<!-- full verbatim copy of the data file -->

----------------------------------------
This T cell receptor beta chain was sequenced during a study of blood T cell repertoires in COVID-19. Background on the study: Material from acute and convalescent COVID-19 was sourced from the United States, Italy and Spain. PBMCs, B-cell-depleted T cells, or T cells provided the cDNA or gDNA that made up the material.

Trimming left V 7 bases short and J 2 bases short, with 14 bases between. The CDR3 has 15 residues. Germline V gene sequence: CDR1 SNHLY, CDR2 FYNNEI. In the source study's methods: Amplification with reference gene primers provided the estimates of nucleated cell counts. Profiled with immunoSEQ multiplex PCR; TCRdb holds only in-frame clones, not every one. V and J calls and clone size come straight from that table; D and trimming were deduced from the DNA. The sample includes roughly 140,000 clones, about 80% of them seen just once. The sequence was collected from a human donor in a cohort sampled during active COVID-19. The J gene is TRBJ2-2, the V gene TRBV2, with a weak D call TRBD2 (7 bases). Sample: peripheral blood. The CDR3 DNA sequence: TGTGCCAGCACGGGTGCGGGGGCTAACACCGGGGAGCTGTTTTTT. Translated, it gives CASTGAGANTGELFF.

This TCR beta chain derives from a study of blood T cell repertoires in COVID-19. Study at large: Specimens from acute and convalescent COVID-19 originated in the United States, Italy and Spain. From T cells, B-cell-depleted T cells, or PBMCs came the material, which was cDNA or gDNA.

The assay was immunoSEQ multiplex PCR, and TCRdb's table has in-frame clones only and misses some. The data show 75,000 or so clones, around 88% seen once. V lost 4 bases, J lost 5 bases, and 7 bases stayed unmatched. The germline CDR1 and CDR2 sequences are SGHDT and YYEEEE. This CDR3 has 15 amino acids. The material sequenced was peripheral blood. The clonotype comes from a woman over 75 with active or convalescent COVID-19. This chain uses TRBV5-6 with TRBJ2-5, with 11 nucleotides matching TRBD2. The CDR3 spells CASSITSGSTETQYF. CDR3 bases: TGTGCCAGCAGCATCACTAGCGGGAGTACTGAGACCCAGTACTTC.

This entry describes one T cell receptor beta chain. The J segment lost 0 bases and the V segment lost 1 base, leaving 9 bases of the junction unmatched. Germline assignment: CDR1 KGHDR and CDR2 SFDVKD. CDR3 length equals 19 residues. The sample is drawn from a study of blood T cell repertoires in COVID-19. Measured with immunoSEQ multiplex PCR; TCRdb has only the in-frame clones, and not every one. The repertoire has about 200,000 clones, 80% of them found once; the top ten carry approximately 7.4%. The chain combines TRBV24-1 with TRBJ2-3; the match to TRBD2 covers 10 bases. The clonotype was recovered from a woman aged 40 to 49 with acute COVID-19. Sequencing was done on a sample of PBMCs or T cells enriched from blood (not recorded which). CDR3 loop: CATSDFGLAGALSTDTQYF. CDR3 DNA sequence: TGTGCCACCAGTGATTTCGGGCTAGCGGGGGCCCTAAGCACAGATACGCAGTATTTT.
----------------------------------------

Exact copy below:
This T cell receptor beta chain was sequenced during a study of blood T cell repertoires in COVID-19. Background on the study: Material from acute and convalescent COVID-19 was sourced from the United States, Italy and Spain. PBMCs, B-cell-depleted T cells, or T cells provided the cDNA or gDNA that made up the material.

Trimming left V 7 bases short and J 2 bases short, with 14 bases between. The CDR3 has 15 residues. Germline V gene sequence: CDR1 SNHLY, CDR2 FYNNEI. In the source study's methods: Amplification with reference gene primers provided the estimates of nucleated cell counts. Profiled with immunoSEQ multiplex PCR; TCRdb holds only in-frame clones, not every one. V and J calls and clone size come straight from that table; D and trimming were deduced from the DNA. The sample includes roughly 140,000 clones, about 80% of them seen just once. The sequence was collected from a human donor in a cohort sampled during active COVID-19. The J gene is TRBJ2-2, the V gene TRBV2, with a weak D call TRBD2 (7 bases). Sample: peripheral blood. The CDR3 DNA sequence: TGTGCCAGCACGGGTGCGGGGGCTAACACCGGGGAGCTGTTTTTT. Translated, it gives CASTGAGANTGELFF.

This TCR beta chain derives from a study of blood T cell repertoires in COVID-19. Study at large: Specimens from acute and convalescent COVID-19 originated in the United States, Italy and Spain. From T cells, B-cell-depleted T cells, or PBMCs came the material, which was cDNA or gDNA.

The assay was immunoSEQ multiplex PCR, and TCRdb's table has in-frame clones only and misses some. The data show 75,000 or so clones, around 88% seen once. V lost 4 bases, J lost 5 bases, and 7 bases stayed unmatched. The germline CDR1 and CDR2 sequences are SGHDT and YYEEEE. This CDR3 has 15 amino acids. The material sequenced was peripheral blood. The clonotype comes from a woman over 75 with active or convalescent COVID-19. This chain uses TRBV5-6 with TRBJ2-5, with 11 nucleotides matching TRBD2. The CDR3 spells CASSITSGSTETQYF. CDR3 bases: TGTGCCAGCAGCATCACTAGCGGGAGTACTGAGACCCAGTACTTC.

This entry describes one T cell receptor beta chain. The J segment lost 0 bases and the V segment lost 1 base, leaving 9 bases of the junction unmatched. Germline assignment: CDR1 KGHDR and CDR2 SFDVKD. CDR3 length equals 19 residues. The sample is drawn from a study of blood T cell repertoires in COVID-19. Measured with immunoSEQ multiplex PCR; TCRdb has only the in-frame clones, and not every one. The repertoire has about 200,000 clones, 80% of them found once; the top ten carry approximately 7.4%. The chain combines TRBV24-1 with TRBJ2-3; the match to TRBD2 covers 10 bases. The clonotype was recovered from a woman aged 40 to 49 with acute COVID-19. Sequencing was done on a sample of PBMCs or T cells enriched from blood (not recorded which). CDR3 loop: CATSDFGLAGALSTDTQYF. CDR3 DNA sequence: TGTGCCACCAGTGATTTCGGGCTAGCGGGGGCCCTAAGCACAGATACGCAGTATTTT.